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Rock Paper Scissors championship set Feb. 6 in Troy

| January 30, 2007 11:00 PM

By GWEN ALBERS Western News Reporter

The ongoing battle of Rock Paper Scissors at W.J. Morrison Elementary School in Troy will come to a conclusion on Tuesday, Feb. 6.

During a free family night, which includes a spaghetti dinner, students in kindergarten through sixth grade will square off in the popular hand game often used by children as a selection method similar to coin flipping, throwing dice or drawing straws.

"The kids are just (filled) with energy about the Rock Paper Scissors contest," said Ouisie Chanin, president of Troy Parent-Teacher Association. "Enthusiasm from the kids is what we want."

Troy PTA will co-host the family night with Troy Fine Arts Council and Flathead Valley Chemical Dependency Clinic. The free meal will be served from 5:30 to 6:30 p.m. The evening also will include a talent show and an essay contest for students in kindergarten through sixth grades, and a return appearance by puppeteer extraordinaire Beth Nixon.

Ralph Stever, substance abuse counselor and prevention specialist with Flathead Valley Chemical Dependency Clinic for Lincoln and Sanders counties, is the force behind the event.

"One of the risk factors we work with is a sense of community attachment," Stever said. "It's important to bring family into the schools and get them more involved."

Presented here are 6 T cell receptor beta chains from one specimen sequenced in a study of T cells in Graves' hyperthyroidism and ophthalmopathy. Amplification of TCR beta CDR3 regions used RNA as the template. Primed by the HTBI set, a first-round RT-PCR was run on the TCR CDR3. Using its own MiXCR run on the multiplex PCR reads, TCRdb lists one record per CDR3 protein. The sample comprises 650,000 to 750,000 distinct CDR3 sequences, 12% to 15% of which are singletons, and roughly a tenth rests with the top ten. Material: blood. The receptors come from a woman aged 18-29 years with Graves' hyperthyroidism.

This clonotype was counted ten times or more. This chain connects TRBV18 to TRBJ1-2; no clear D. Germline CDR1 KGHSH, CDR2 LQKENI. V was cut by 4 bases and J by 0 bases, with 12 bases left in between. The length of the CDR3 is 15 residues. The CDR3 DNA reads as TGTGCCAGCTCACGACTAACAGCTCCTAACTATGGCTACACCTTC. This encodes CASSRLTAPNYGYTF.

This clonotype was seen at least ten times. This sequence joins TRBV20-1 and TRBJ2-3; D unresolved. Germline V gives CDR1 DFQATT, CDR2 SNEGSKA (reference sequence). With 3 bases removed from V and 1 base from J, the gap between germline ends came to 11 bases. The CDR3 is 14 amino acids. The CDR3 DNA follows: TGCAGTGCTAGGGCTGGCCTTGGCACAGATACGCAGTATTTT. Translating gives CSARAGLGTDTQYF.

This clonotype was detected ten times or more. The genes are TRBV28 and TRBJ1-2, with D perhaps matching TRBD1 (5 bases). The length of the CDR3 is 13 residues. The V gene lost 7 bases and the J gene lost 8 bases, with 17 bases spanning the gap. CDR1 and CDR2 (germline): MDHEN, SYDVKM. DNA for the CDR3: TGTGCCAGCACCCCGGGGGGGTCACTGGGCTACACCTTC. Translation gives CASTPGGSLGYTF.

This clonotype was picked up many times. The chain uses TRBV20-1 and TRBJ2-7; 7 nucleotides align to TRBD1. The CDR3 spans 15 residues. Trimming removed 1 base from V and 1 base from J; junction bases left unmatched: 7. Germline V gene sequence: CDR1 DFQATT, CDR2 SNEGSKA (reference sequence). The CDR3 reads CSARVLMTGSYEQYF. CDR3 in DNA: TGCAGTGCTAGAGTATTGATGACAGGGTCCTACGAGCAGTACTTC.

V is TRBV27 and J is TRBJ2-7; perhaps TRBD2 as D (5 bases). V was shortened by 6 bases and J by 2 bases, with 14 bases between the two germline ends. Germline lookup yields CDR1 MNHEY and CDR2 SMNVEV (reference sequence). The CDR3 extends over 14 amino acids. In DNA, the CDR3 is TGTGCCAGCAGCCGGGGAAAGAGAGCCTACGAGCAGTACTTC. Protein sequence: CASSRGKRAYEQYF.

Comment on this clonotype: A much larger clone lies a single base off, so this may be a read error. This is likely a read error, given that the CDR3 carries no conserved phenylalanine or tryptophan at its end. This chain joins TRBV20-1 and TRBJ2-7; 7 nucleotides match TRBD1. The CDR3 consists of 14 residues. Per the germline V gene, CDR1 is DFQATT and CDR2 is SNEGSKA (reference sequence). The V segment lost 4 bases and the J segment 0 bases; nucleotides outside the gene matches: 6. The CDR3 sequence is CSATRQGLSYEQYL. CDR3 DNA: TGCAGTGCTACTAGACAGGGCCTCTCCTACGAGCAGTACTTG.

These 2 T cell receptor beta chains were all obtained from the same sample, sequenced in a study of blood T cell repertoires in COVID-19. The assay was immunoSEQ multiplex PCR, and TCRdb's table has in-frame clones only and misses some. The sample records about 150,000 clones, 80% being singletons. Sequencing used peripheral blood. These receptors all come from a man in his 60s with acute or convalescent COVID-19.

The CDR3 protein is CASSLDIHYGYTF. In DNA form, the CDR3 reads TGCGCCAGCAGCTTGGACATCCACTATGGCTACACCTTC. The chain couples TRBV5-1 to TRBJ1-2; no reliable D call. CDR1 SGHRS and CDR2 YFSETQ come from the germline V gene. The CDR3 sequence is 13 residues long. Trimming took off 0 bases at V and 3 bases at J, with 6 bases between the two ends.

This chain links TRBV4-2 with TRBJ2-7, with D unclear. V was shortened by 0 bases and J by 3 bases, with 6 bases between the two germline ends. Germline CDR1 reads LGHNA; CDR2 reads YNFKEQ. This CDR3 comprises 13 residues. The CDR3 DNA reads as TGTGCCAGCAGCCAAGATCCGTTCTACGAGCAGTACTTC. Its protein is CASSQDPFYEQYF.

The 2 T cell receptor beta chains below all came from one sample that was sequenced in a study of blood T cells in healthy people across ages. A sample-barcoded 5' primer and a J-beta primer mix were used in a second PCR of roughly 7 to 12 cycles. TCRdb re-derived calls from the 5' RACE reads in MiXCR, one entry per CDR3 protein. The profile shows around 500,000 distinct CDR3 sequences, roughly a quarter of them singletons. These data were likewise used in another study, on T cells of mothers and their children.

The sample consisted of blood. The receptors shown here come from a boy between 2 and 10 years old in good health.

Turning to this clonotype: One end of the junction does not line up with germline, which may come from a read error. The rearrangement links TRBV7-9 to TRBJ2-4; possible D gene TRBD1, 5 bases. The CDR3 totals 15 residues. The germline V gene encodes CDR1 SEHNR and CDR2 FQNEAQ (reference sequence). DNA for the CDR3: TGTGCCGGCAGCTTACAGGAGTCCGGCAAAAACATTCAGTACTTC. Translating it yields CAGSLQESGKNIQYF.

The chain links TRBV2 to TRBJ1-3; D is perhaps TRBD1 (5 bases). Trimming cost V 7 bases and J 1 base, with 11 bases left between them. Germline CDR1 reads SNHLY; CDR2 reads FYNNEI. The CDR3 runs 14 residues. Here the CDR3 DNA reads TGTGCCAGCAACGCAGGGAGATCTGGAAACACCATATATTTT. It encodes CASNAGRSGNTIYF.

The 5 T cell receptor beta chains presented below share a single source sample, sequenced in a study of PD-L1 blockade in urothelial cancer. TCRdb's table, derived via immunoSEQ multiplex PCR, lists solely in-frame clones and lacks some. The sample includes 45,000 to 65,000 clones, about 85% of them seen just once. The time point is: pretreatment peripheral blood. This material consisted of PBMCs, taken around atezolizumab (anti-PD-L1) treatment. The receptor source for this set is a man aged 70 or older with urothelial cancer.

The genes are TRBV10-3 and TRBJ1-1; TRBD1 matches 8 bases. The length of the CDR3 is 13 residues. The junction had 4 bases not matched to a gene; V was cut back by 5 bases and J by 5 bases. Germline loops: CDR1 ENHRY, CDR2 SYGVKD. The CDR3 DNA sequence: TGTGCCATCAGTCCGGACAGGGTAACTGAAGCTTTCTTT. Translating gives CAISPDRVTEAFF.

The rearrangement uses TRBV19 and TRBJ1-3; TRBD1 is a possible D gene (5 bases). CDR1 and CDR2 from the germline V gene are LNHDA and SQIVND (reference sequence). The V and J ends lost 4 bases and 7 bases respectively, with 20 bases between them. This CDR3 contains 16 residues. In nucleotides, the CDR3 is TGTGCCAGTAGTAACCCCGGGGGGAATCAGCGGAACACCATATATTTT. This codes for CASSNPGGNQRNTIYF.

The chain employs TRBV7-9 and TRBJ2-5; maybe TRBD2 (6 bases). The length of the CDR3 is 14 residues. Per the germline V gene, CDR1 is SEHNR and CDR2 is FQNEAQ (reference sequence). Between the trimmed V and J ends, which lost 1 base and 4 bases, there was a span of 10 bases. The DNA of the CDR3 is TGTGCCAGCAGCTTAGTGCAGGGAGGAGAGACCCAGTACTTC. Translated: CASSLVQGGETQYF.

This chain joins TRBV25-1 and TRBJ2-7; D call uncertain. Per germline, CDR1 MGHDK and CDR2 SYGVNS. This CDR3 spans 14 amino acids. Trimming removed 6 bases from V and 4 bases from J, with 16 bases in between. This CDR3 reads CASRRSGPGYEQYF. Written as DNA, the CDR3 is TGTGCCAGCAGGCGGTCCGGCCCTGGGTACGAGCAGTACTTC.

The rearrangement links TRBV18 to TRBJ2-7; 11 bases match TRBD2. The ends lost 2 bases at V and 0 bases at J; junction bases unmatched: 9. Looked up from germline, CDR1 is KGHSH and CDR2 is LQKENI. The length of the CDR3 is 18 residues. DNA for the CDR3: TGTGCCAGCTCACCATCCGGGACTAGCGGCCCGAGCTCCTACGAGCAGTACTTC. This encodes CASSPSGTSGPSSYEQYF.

"We're working on building a sense of community at the school, supporting each other and the many talents of our children," Chanin added.

Nearly 40 students are expected for the Rock Paper Scissors finals.

"What I like about Rock Paper Scissors is that a kindergartener has the potential of beating a sixth-grader," Stever said. "It's very luck oriented, it goes fast and you don't need any tools."

"The interesting thing about it is the winners are really balanced," he continued. "They're not just the smart kids and the athletes. We have a good mix, a lot of at-risk kids."

Twelve to 16 finalists will be chosen for the talent show.

"They can do anything from sing to dance to tell jokes or play an instrument," Stever said.

As for the essay contests, students in kindergarten through second grades can write a paragraph or draw a picture to the theme "what I love about my family." Third- and fourth-grades will do an essay to "what I love about my school" and fifth- and sixth-graders, "what I love about Troy."

Puppeteer Beth Nixon, who also will attend, will be in Troy for several weeks beginning in mid-April. With Ramshackle Enterprises in Philadelphia, Nixon created a puppet parade and extravaganza four years ago in Troy.

This time she will incorporate the theme of storytelling into her artist-in-residency at Morrison Elementary. Each class will create a story along with puppets to animate their stories for two community performances at Troy High School.

"She makes everything from recycled materials, so we've had kids collecting stuff for about three months," Stever said.